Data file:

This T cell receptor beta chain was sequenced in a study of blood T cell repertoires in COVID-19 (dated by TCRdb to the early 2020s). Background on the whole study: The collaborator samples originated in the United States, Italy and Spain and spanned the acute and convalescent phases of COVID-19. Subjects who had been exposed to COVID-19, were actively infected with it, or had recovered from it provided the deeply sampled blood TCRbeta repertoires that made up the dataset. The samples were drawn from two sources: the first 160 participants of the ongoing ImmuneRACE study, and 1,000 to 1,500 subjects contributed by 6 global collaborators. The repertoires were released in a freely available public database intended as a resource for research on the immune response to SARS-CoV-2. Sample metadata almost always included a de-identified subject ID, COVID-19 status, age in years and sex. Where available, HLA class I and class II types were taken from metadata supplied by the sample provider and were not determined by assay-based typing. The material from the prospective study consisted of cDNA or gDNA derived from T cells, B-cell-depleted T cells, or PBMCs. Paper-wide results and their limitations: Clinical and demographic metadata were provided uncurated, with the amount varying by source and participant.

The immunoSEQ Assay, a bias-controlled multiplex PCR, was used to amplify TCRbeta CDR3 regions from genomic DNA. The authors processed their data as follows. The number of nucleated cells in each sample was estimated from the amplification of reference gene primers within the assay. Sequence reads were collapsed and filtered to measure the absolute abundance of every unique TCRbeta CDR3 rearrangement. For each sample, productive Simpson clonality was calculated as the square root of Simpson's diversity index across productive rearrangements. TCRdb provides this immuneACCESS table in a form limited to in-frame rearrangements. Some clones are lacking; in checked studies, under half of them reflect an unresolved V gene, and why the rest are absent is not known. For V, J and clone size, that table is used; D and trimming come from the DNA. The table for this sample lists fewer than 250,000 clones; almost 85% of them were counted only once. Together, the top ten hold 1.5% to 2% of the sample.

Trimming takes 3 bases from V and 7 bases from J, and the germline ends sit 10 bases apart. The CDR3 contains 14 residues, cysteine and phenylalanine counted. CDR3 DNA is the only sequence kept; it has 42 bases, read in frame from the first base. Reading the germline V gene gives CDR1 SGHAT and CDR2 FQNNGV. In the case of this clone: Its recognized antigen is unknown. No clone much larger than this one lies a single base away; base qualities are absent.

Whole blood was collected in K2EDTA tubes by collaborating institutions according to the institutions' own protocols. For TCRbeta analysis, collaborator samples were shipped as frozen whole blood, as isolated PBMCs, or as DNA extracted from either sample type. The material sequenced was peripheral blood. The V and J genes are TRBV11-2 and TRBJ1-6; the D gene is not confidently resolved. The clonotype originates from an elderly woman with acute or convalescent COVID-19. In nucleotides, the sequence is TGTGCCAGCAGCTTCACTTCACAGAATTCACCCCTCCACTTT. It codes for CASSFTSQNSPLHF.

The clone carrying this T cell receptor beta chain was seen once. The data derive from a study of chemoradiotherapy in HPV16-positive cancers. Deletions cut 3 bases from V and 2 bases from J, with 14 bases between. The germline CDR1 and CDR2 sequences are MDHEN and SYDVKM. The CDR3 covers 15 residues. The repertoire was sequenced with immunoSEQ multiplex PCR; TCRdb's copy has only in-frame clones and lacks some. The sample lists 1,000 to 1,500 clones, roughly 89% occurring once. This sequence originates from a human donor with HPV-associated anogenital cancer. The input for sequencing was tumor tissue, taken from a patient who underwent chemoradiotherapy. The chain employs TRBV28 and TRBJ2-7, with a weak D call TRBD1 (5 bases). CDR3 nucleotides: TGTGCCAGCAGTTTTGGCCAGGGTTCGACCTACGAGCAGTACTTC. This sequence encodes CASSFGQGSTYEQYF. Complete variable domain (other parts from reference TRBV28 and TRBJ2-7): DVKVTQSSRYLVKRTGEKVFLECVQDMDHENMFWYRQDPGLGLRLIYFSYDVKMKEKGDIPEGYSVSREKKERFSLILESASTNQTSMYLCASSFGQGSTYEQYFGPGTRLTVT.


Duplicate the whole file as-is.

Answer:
This T cell receptor beta chain was sequenced in a study of blood T cell repertoires in COVID-19 (dated by TCRdb to the early 2020s). Background on the whole study: The collaborator samples originated in the United States, Italy and Spain and spanned the acute and convalescent phases of COVID-19. Subjects who had been exposed to COVID-19, were actively infected with it, or had recovered from it provided the deeply sampled blood TCRbeta repertoires that made up the dataset. The samples were drawn from two sources: the first 160 participants of the ongoing ImmuneRACE study, and 1,000 to 1,500 subjects contributed by 6 global collaborators. The repertoires were released in a freely available public database intended as a resource for research on the immune response to SARS-CoV-2. Sample metadata almost always included a de-identified subject ID, COVID-19 status, age in years and sex. Where available, HLA class I and class II types were taken from metadata supplied by the sample provider and were not determined by assay-based typing. The material from the prospective study consisted of cDNA or gDNA derived from T cells, B-cell-depleted T cells, or PBMCs. Paper-wide results and their limitations: Clinical and demographic metadata were provided uncurated, with the amount varying by source and participant.

The immunoSEQ Assay, a bias-controlled multiplex PCR, was used to amplify TCRbeta CDR3 regions from genomic DNA. The authors processed their data as follows. The number of nucleated cells in each sample was estimated from the amplification of reference gene primers within the assay. Sequence reads were collapsed and filtered to measure the absolute abundance of every unique TCRbeta CDR3 rearrangement. For each sample, productive Simpson clonality was calculated as the square root of Simpson's diversity index across productive rearrangements. TCRdb provides this immuneACCESS table in a form limited to in-frame rearrangements. Some clones are lacking; in checked studies, under half of them reflect an unresolved V gene, and why the rest are absent is not known. For V, J and clone size, that table is used; D and trimming come from the DNA. The table for this sample lists fewer than 250,000 clones; almost 85% of them were counted only once. Together, the top ten hold 1.5% to 2% of the sample.

Trimming takes 3 bases from V and 7 bases from J, and the germline ends sit 10 bases apart. The CDR3 contains 14 residues, cysteine and phenylalanine counted. CDR3 DNA is the only sequence kept; it has 42 bases, read in frame from the first base. Reading the germline V gene gives CDR1 SGHAT and CDR2 FQNNGV. In the case of this clone: Its recognized antigen is unknown. No clone much larger than this one lies a single base away; base qualities are absent.

Whole blood was collected in K2EDTA tubes by collaborating institutions according to the institutions' own protocols. For TCRbeta analysis, collaborator samples were shipped as frozen whole blood, as isolated PBMCs, or as DNA extracted from either sample type. The material sequenced was peripheral blood. The V and J genes are TRBV11-2 and TRBJ1-6; the D gene is not confidently resolved. The clonotype originates from an elderly woman with acute or convalescent COVID-19. In nucleotides, the sequence is TGTGCCAGCAGCTTCACTTCACAGAATTCACCCCTCCACTTT. It codes for CASSFTSQNSPLHF.

The clone carrying this T cell receptor beta chain was seen once. The data derive from a study of chemoradiotherapy in HPV16-positive cancers. Deletions cut 3 bases from V and 2 bases from J, with 14 bases between. The germline CDR1 and CDR2 sequences are MDHEN and SYDVKM. The CDR3 covers 15 residues. The repertoire was sequenced with immunoSEQ multiplex PCR; TCRdb's copy has only in-frame clones and lacks some. The sample lists 1,000 to 1,500 clones, roughly 89% occurring once. This sequence originates from a human donor with HPV-associated anogenital cancer. The input for sequencing was tumor tissue, taken from a patient who underwent chemoradiotherapy. The chain employs TRBV28 and TRBJ2-7, with a weak D call TRBD1 (5 bases). CDR3 nucleotides: TGTGCCAGCAGTTTTGGCCAGGGTTCGACCTACGAGCAGTACTTC. This sequence encodes CASSFGQGSTYEQYF. Complete variable domain (other parts from reference TRBV28 and TRBJ2-7): DVKVTQSSRYLVKRTGEKVFLECVQDMDHENMFWYRQDPGLGLRLIYFSYDVKMKEKGDIPEGYSVSREKKERFSLILESASTNQTSMYLCASSFGQGSTYEQYFGPGTRLTVT.